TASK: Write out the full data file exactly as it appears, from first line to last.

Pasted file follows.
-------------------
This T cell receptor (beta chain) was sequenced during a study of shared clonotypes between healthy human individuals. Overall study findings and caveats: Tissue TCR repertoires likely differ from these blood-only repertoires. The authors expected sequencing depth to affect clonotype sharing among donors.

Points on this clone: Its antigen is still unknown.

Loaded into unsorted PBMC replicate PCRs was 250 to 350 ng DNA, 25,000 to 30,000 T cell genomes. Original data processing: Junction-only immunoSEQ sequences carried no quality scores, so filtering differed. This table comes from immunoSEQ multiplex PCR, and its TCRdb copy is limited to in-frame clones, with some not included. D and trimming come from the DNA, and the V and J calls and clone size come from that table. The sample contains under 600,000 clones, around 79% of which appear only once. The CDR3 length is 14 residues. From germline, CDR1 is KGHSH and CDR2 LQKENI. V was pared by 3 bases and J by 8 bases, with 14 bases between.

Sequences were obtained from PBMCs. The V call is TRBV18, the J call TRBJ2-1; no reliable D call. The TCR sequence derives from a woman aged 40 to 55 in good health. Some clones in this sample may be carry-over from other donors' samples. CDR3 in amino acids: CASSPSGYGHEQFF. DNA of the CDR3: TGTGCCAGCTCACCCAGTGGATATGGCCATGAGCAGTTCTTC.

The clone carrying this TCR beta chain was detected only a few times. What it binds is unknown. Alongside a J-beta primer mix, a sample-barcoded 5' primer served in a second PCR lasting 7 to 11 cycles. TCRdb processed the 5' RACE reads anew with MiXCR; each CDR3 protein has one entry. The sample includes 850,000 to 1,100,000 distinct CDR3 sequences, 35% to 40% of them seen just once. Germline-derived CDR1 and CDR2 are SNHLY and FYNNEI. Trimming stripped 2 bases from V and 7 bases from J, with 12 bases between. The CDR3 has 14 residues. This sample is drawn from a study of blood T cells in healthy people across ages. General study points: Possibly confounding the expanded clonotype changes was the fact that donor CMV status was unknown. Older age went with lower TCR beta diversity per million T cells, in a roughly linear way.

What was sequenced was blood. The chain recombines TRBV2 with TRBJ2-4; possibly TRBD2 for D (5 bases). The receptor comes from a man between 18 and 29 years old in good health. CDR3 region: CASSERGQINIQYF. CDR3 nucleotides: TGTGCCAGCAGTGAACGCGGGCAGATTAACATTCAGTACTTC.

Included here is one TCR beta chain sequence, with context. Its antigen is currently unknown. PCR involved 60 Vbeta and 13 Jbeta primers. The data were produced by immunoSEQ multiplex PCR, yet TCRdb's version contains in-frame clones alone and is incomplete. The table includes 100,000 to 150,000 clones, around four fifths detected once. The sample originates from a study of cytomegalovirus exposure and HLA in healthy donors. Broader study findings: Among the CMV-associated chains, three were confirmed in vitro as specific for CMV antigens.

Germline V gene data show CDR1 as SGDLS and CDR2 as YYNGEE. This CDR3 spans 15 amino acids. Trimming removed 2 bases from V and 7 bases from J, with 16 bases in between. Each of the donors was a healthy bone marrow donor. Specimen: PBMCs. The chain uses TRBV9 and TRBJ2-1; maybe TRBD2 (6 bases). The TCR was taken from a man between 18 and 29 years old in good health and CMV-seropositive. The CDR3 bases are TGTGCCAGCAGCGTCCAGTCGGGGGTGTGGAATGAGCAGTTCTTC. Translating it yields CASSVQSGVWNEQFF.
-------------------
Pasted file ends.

This T cell receptor (beta chain) was sequenced during a study of shared clonotypes between healthy human individuals. Overall study findings and caveats: Tissue TCR repertoires likely differ from these blood-only repertoires. The authors expected sequencing depth to affect clonotype sharing among donors.

Points on this clone: Its antigen is still unknown.

Loaded into unsorted PBMC replicate PCRs was 250 to 350 ng DNA, 25,000 to 30,000 T cell genomes. Original data processing: Junction-only immunoSEQ sequences carried no quality scores, so filtering differed. This table comes from immunoSEQ multiplex PCR, and its TCRdb copy is limited to in-frame clones, with some not included. D and trimming come from the DNA, and the V and J calls and clone size come from that table. The sample contains under 600,000 clones, around 79% of which appear only once. The CDR3 length is 14 residues. From germline, CDR1 is KGHSH and CDR2 LQKENI. V was pared by 3 bases and J by 8 bases, with 14 bases between.

Sequences were obtained from PBMCs. The V call is TRBV18, the J call TRBJ2-1; no reliable D call. The TCR sequence derives from a woman aged 40 to 55 in good health. Some clones in this sample may be carry-over from other donors' samples. CDR3 in amino acids: CASSPSGYGHEQFF. DNA of the CDR3: TGTGCCAGCTCACCCAGTGGATATGGCCATGAGCAGTTCTTC.

The clone carrying this TCR beta chain was detected only a few times. What it binds is unknown. Alongside a J-beta primer mix, a sample-barcoded 5' primer served in a second PCR lasting 7 to 11 cycles. TCRdb processed the 5' RACE reads anew with MiXCR; each CDR3 protein has one entry. The sample includes 850,000 to 1,100,000 distinct CDR3 sequences, 35% to 40% of them seen just once. Germline-derived CDR1 and CDR2 are SNHLY and FYNNEI. Trimming stripped 2 bases from V and 7 bases from J, with 12 bases between. The CDR3 has 14 residues. This sample is drawn from a study of blood T cells in healthy people across ages. General study points: Possibly confounding the expanded clonotype changes was the fact that donor CMV status was unknown. Older age went with lower TCR beta diversity per million T cells, in a roughly linear way.

What was sequenced was blood. The chain recombines TRBV2 with TRBJ2-4; possibly TRBD2 for D (5 bases). The receptor comes from a man between 18 and 29 years old in good health. CDR3 region: CASSERGQINIQYF. CDR3 nucleotides: TGTGCCAGCAGTGAACGCGGGCAGATTAACATTCAGTACTTC.

Included here is one TCR beta chain sequence, with context. Its antigen is currently unknown. PCR involved 60 Vbeta and 13 Jbeta primers. The data were produced by immunoSEQ multiplex PCR, yet TCRdb's version contains in-frame clones alone and is incomplete. The table includes 100,000 to 150,000 clones, around four fifths detected once. The sample originates from a study of cytomegalovirus exposure and HLA in healthy donors. Broader study findings: Among the CMV-associated chains, three were confirmed in vitro as specific for CMV antigens.

Germline V gene data show CDR1 as SGDLS and CDR2 as YYNGEE. This CDR3 spans 15 amino acids. Trimming removed 2 bases from V and 7 bases from J, with 16 bases in between. Each of the donors was a healthy bone marrow donor. Specimen: PBMCs. The chain uses TRBV9 and TRBJ2-1; maybe TRBD2 (6 bases). The TCR was taken from a man between 18 and 29 years old in good health and CMV-seropositive. The CDR3 bases are TGTGCCAGCAGCGTCCAGTCGGGGGTGTGGAATGAGCAGTTCTTC. Translating it yields CASSVQSGVWNEQFF.